Each month, we bring you the insiders view into Visual Studio Team Services – how the product is developed, how we dogfood it and use it every day, who are the people behind it and tips and tricks on becoming a power user
This month, we interview our Explorer Interns – Aurélie Pluche, Tracy Tran and Madison Willcox. They’re interning with the Package Management team at the Microsoft Redmond campus. If you haven’t tried Package Management yet, give it a shot and let them know what you think!
Q1. Tell us about yourself
Tracy – Native to the PNW and a UW computer science junior – Go Dawgs! I love to hike and dance salsa, but I’m currently incapacitated. If you saw a girl on crutches around building 18, that was me. Things that get me excited: the environment, doing random workout classes, building things, and really bad puns.
Aurélie – I’m Aurélie Pluche and I’m a third year EE major at McGill University in Montreal. Growing up, I spent the school year in Berkeley, CA and spent every summer in France. I love the outdoors, sports, travelling, reading and playing video games. My favorite pass-time is kendo and one of my favorite video games series is Legend of Zelda.
Madison – I grew up in Alameda, a small island in the Bay Area. I’m heading into my third year at Stanford studying Computer Science and I hope to eventually get invovled in Ed tech. I’ve been playing drums for 10 years (find me with the Stanford Band!), and I love windsurfing and all things pertaining to the beach, the ocean, and the sun.
Q2. What’s you role in the Visual Studio Team Services engineering team?
We’re Explorer interns on the Package Management team! Our job this summer is to contribute to package insights – we want to help customers make more informed decisions throughout a package’s lifecycle, from evaluation to download to consumption.
Q3. Tell us about a cool feature you worked on recently and a bit about the process you went through during designing and developing the future
Our project was very open ended. Beyond “package insights”, it was up to us to figure out the customer problem we wanted to tackle. After soliciting feedback from multiple internal customers, we saw that there was a need for greater package transparency – users wanted to see the package source. To address this, we designed and are now implementing features to allow easier access to source code and more context associated with a package. Through this, the user can more easily integrate the component into their codebase and be more equipped to debug. We acknowledge that not everyone will be inclined to dig into another team’s codebase, but for those that are interested, we hope this feature will encourage more collaboration between the producer and consumer of a package and maximize the potential of componentization and code sharing.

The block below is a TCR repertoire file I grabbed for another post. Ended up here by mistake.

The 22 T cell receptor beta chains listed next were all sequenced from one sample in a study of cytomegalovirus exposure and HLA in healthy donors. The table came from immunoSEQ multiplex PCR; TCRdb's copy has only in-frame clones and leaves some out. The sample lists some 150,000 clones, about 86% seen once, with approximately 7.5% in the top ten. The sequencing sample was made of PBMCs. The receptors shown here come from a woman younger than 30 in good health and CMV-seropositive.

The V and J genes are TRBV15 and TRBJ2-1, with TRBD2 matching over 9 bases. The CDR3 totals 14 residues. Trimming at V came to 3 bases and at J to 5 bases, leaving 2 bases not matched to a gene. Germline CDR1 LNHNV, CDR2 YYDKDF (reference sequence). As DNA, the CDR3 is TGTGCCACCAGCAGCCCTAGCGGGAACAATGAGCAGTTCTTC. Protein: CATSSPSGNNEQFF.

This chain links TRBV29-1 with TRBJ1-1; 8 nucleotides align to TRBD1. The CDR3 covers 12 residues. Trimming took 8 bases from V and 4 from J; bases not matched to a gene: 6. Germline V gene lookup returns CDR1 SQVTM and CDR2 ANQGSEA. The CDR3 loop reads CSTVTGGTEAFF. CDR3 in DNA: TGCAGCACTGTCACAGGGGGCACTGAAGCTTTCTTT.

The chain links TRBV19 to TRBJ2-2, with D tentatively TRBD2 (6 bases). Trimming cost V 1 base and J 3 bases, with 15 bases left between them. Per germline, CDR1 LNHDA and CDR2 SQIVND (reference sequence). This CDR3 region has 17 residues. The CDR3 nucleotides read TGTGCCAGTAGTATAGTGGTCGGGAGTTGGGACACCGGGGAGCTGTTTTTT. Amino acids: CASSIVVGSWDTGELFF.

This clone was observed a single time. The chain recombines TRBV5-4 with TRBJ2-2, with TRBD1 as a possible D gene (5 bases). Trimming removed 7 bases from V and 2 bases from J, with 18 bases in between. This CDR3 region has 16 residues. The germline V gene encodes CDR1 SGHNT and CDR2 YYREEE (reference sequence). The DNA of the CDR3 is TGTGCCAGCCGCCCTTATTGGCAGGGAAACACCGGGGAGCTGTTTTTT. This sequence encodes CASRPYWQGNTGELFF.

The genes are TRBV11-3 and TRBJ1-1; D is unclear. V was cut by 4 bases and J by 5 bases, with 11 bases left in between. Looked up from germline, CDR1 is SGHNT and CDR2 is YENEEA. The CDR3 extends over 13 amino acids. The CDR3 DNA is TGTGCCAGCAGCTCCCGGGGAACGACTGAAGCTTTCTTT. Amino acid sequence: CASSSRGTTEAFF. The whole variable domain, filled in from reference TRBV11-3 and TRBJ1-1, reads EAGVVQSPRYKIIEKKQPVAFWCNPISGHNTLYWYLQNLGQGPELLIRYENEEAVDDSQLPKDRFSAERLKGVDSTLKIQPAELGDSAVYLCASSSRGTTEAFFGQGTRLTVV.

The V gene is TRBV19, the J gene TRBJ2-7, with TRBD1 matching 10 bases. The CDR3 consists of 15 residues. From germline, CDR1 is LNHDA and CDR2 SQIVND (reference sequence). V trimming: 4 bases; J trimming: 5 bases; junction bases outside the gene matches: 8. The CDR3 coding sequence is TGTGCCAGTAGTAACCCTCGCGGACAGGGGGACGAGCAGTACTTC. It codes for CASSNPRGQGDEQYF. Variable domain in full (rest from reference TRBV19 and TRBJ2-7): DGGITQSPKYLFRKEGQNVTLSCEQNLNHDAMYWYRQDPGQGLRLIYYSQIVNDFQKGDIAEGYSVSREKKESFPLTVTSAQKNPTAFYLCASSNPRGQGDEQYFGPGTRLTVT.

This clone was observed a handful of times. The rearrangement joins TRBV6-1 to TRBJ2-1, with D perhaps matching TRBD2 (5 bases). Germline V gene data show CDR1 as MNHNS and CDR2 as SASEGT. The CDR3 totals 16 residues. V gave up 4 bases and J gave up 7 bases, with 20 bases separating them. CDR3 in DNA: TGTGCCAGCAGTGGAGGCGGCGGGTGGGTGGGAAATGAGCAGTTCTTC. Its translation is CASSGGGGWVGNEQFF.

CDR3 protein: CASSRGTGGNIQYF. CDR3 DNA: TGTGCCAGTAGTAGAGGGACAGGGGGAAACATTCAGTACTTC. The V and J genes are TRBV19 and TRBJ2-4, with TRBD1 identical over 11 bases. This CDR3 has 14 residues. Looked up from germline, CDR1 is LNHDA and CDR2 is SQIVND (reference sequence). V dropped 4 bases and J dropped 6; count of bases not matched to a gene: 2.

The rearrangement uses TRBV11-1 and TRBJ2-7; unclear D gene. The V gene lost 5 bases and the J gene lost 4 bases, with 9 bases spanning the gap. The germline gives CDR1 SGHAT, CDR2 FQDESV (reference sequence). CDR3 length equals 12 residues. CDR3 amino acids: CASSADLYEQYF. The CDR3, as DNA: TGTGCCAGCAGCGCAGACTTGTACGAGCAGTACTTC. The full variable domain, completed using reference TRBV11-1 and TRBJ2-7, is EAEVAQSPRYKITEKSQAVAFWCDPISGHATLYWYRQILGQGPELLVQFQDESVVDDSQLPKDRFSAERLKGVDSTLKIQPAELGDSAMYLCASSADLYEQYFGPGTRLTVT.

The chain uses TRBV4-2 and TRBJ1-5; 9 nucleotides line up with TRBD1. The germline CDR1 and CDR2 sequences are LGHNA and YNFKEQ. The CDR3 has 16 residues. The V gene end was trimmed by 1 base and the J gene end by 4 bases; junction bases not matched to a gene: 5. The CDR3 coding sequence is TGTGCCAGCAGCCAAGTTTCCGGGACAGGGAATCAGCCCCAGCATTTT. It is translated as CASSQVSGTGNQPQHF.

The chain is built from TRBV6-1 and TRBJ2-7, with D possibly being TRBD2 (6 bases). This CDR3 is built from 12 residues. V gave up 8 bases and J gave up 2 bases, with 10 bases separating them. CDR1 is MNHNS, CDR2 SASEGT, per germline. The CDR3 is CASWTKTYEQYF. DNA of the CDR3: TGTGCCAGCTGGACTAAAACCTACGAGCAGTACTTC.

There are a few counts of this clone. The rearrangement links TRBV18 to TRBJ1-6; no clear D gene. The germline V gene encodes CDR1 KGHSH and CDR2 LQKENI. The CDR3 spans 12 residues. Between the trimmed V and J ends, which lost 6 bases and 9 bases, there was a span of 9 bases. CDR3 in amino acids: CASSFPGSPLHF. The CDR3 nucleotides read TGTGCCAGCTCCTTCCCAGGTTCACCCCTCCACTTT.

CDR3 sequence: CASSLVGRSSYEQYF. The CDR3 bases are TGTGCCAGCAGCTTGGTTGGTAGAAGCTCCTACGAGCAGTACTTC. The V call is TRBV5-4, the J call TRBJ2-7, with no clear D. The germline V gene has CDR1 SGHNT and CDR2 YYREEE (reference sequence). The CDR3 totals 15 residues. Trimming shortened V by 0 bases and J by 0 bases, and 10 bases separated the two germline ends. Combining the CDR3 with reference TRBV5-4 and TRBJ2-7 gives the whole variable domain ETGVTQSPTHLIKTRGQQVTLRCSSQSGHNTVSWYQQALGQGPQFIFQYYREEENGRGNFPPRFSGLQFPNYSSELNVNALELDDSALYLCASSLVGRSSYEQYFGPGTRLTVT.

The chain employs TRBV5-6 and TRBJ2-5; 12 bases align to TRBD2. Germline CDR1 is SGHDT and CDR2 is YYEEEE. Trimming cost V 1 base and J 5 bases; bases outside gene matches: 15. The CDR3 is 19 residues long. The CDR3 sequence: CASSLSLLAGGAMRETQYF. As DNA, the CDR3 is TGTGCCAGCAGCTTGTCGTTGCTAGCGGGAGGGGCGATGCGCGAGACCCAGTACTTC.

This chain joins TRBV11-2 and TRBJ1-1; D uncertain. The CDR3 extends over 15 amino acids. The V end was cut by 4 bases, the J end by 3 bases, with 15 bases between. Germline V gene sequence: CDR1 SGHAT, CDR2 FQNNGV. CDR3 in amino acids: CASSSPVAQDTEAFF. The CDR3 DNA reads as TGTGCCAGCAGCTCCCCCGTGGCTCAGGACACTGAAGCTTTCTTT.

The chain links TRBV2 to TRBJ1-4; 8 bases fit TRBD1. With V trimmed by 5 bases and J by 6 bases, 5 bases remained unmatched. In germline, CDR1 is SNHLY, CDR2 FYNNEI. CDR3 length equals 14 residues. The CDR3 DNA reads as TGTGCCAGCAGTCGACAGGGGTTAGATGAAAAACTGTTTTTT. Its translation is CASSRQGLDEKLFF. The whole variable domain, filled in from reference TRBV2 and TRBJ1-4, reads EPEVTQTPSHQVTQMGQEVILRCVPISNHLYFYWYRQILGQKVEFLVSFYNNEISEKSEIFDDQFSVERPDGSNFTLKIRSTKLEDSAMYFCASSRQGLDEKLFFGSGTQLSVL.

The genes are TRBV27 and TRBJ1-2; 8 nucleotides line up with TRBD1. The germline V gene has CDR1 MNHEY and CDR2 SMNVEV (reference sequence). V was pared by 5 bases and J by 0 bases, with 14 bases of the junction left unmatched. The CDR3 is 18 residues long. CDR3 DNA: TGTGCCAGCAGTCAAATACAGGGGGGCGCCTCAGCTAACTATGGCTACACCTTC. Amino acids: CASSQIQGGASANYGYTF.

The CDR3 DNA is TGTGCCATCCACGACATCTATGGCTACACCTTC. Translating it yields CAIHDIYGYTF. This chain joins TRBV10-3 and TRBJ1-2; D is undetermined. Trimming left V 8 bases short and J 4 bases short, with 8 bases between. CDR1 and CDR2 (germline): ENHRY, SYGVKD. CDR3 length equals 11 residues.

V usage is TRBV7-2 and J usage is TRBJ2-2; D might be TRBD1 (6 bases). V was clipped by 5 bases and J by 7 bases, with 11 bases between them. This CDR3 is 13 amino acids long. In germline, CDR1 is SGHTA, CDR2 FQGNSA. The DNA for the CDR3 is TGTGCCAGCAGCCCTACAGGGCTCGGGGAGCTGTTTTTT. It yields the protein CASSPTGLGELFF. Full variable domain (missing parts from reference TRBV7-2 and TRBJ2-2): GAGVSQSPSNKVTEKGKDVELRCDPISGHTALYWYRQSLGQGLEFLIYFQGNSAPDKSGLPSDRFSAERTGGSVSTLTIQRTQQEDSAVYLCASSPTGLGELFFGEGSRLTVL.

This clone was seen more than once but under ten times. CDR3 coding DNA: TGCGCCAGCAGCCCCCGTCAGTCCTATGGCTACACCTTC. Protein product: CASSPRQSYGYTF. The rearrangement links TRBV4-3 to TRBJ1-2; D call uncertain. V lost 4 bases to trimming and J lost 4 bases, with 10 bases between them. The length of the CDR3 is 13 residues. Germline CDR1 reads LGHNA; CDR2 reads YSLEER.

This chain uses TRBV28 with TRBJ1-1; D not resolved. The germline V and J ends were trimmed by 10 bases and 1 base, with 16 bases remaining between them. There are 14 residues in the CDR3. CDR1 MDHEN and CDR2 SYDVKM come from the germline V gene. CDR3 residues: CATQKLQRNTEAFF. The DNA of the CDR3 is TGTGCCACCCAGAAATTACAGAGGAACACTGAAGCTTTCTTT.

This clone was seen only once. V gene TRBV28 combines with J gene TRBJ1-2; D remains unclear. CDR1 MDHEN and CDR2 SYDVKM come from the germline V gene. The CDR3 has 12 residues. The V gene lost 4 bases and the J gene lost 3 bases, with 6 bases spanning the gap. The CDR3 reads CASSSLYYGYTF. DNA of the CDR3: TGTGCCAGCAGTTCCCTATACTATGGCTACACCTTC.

Meanwhile, our team is working on making it easier than ever to consume and deploy to package feeds.
Q4. How do you use Team Services on a day to day basis?
It’s a strange feeling to be using a product while developing for that same product. I (Tracy) am incorporating a lot of utilities from other teams, and Code Search is fantastic.
Q5. Do you have any tips and tricks you’d like to highlight to our Team Services users?
We’ve only been using Team Services for 2 months, so apologies if this isn’t a groundbreaking tip. If you click on a commit you get taken to the “diff page,” which only shows the changed files from the last commit. To see the entire repository at the time of the commit, hover over the repository name at the top of the left sidebar to bring up three dots, and click “Explore as of this version”.
Don’t have Visual Studio Team Services account? Create a free account and take it for a spin!
Please leave a comment below to tell us what you like the most Package Management and how we can make this blog series really useful for you!